A former Premier League manager approached us here at Tales and asked that we publish his diaries, so he could show the public what life is like out of the game. His only request was that he remained anonymous. Below is this week’s entry:
I’ve been on holiday this week. Now I know that I am a man out of work, but searching for work is tiring too. Writing pros and cons lists, arranging meetings and making various television appearances take it out of younger men, never mind someone pre-mid-life such as I. Also, as any man with a girlfriend/wife/partner knows, you can never give up your game. Every day should be a day you treat your other half, whether it be with romantic gestures, gifts or buying them holidays out of your West Ham compensation package. What amazing holiday can you purchase with a figure believed to be circa £2.2m, you ask? A holiday cottage in Dorset.
Now hear me out. Carol likes quaint little cottages. This is an important factor to consider when reviewing my choice of holiday destination; I started by thinking about what she wanted. Secondly, when we were courting we had a lovely weekend break to Dorset that is a particularly fond memory for both of us. But most importantly, I need to be in Britain in case a high profile Premier League job becomes available. I had my agent Julie primed to send me any news of managerial changes. Frank De Boer has had a terrible start to life at Crystal Palace so she’ll be watching him like a hawk, or maybe more appropriately, an eagle.
We arrived in the cottage at night. I noticed that the cottage next door had a car parked outside and their lights on; we were going to have neighbours. I was ready to go out, a bottle of wine in hand to introduce ourselves when I recognised the dents in the driver’s side door. They were arranged in the shape of a hardened penis. I recognised these dents because I created them. This was not just my neighbour’s car now; this car is always my neighbour’s car. My nemesis had come on holiday and was next door to me. He just can’t help himself, the bastard.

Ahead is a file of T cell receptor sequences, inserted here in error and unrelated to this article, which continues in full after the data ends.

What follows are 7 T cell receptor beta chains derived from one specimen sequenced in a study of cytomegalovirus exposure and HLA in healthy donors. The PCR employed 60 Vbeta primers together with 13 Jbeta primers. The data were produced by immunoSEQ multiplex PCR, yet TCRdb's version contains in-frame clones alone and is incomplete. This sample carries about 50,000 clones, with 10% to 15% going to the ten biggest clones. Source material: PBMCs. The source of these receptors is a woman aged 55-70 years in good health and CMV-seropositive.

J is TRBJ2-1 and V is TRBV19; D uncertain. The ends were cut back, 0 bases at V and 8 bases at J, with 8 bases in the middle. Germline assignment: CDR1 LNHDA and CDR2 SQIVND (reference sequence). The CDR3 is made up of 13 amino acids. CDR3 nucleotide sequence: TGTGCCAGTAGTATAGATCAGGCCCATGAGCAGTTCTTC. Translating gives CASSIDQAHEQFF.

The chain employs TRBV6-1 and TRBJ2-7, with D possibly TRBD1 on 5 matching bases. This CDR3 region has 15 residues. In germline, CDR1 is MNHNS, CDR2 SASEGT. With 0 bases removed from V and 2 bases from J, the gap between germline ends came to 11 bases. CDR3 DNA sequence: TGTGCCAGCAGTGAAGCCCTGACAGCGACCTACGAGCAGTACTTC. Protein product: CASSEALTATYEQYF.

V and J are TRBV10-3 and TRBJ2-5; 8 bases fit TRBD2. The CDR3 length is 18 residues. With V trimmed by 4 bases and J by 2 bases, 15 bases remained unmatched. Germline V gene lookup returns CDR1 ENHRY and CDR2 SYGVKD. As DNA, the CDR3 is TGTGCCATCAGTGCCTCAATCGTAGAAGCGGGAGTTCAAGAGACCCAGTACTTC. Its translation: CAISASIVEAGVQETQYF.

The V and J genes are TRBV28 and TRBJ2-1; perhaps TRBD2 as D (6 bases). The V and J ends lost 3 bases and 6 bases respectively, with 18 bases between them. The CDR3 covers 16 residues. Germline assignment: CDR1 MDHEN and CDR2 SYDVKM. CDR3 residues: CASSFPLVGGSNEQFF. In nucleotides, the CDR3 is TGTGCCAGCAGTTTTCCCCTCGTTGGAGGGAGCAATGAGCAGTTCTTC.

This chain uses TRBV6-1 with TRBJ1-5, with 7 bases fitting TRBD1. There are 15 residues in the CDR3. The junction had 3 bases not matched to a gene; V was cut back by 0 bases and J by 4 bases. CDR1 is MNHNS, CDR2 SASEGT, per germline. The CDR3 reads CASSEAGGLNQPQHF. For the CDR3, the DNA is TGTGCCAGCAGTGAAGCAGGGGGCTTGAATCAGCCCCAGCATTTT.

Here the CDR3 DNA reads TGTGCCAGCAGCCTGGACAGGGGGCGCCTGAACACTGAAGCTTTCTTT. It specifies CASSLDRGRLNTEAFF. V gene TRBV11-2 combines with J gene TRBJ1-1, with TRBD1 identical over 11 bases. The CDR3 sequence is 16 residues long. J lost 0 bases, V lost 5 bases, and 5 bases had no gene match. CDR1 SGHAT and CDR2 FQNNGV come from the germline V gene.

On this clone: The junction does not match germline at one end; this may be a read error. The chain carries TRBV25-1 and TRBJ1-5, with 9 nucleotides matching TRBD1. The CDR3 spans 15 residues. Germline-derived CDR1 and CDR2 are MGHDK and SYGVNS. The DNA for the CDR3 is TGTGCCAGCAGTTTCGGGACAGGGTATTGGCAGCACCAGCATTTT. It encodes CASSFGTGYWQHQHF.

I crept back in and warned Carol. As usual, she rolled her eyes and told me not to overreact and do anything stupid. Carol gets on quite well with my nemesis’ wife (they do a steps class together) and doesn’t understand why I hate his guts. I’ve tried to explain what an awful man he is, but she just says this is like the time I spent months moaning about Mick McCarthy, only to realise the man I was mad at was Micky Adams:
‘You’ve got him wrong Alan. He’s a nice man and you both share several interests. Maybe if you stopped ringing journalists to tell them what a bad man he is and talked to him, you might make a new friend.’
That advice was as wrong now as it was in that situation. I’m not friends with any of Mick McCarthy, Micky Adams or this awful neighbour.
I had quickly formed a plan to get back at him for whatever it was I was angry about. I could carve a shallow hole in the ground adjacent to his car, fill it with water then wait for him to be about to get in. Then I could drive past him at speed and soak him and his wife in water. I could even claim in court that this was an accident, provided I left no evidence I dug the hole.